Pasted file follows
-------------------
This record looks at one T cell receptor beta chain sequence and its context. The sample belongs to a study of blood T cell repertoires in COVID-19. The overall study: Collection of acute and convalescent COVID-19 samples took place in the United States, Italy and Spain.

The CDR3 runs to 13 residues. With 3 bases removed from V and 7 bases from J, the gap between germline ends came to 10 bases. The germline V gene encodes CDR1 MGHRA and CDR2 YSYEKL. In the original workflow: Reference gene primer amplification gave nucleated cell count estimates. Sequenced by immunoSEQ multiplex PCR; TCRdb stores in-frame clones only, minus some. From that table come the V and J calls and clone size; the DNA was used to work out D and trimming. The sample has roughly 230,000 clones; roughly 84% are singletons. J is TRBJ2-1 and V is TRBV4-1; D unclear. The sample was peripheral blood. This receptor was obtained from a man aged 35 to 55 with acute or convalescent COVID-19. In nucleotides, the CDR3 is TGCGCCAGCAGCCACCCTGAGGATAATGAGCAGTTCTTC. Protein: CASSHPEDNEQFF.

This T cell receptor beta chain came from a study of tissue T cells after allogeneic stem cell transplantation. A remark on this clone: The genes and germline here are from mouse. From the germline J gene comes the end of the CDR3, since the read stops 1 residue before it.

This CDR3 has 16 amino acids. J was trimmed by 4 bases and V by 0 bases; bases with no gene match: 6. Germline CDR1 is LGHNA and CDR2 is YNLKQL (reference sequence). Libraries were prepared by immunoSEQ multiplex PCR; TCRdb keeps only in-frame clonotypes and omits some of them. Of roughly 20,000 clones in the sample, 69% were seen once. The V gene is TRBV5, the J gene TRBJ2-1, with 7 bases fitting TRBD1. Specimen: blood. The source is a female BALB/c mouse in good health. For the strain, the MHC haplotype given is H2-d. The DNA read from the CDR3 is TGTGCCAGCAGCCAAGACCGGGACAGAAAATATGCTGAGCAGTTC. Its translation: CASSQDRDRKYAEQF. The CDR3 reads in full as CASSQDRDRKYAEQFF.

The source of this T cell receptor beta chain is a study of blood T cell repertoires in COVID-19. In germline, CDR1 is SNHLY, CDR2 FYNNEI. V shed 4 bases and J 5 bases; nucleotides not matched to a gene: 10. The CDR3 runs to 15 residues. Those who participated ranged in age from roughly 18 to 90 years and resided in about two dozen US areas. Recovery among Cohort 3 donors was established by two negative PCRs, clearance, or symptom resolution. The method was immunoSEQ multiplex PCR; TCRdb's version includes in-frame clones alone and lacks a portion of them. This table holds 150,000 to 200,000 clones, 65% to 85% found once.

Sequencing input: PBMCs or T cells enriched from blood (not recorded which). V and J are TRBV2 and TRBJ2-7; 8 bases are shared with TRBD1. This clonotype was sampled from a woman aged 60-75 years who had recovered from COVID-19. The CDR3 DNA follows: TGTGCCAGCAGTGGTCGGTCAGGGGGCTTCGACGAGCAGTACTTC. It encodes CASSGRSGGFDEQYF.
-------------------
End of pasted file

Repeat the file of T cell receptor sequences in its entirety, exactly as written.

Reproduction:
This record looks at one T cell receptor beta chain sequence and its context. The sample belongs to a study of blood T cell repertoires in COVID-19. The overall study: Collection of acute and convalescent COVID-19 samples took place in the United States, Italy and Spain.

The CDR3 runs to 13 residues. With 3 bases removed from V and 7 bases from J, the gap between germline ends came to 10 bases. The germline V gene encodes CDR1 MGHRA and CDR2 YSYEKL. In the original workflow: Reference gene primer amplification gave nucleated cell count estimates. Sequenced by immunoSEQ multiplex PCR; TCRdb stores in-frame clones only, minus some. From that table come the V and J calls and clone size; the DNA was used to work out D and trimming. The sample has roughly 230,000 clones; roughly 84% are singletons. J is TRBJ2-1 and V is TRBV4-1; D unclear. The sample was peripheral blood. This receptor was obtained from a man aged 35 to 55 with acute or convalescent COVID-19. In nucleotides, the CDR3 is TGCGCCAGCAGCCACCCTGAGGATAATGAGCAGTTCTTC. Protein: CASSHPEDNEQFF.

This T cell receptor beta chain came from a study of tissue T cells after allogeneic stem cell transplantation. A remark on this clone: The genes and germline here are from mouse. From the germline J gene comes the end of the CDR3, since the read stops 1 residue before it.

This CDR3 has 16 amino acids. J was trimmed by 4 bases and V by 0 bases; bases with no gene match: 6. Germline CDR1 is LGHNA and CDR2 is YNLKQL (reference sequence). Libraries were prepared by immunoSEQ multiplex PCR; TCRdb keeps only in-frame clonotypes and omits some of them. Of roughly 20,000 clones in the sample, 69% were seen once. The V gene is TRBV5, the J gene TRBJ2-1, with 7 bases fitting TRBD1. Specimen: blood. The source is a female BALB/c mouse in good health. For the strain, the MHC haplotype given is H2-d. The DNA read from the CDR3 is TGTGCCAGCAGCCAAGACCGGGACAGAAAATATGCTGAGCAGTTC. Its translation: CASSQDRDRKYAEQF. The CDR3 reads in full as CASSQDRDRKYAEQFF.

The source of this T cell receptor beta chain is a study of blood T cell repertoires in COVID-19. In germline, CDR1 is SNHLY, CDR2 FYNNEI. V shed 4 bases and J 5 bases; nucleotides not matched to a gene: 10. The CDR3 runs to 15 residues. Those who participated ranged in age from roughly 18 to 90 years and resided in about two dozen US areas. Recovery among Cohort 3 donors was established by two negative PCRs, clearance, or symptom resolution. The method was immunoSEQ multiplex PCR; TCRdb's version includes in-frame clones alone and lacks a portion of them. This table holds 150,000 to 200,000 clones, 65% to 85% found once.

Sequencing input: PBMCs or T cells enriched from blood (not recorded which). V and J are TRBV2 and TRBJ2-7; 8 bases are shared with TRBD1. This clonotype was sampled from a woman aged 60-75 years who had recovered from COVID-19. The CDR3 DNA follows: TGTGCCAGCAGTGGTCGGTCAGGGGGCTTCGACGAGCAGTACTTC. It encodes CASSGRSGGFDEQYF.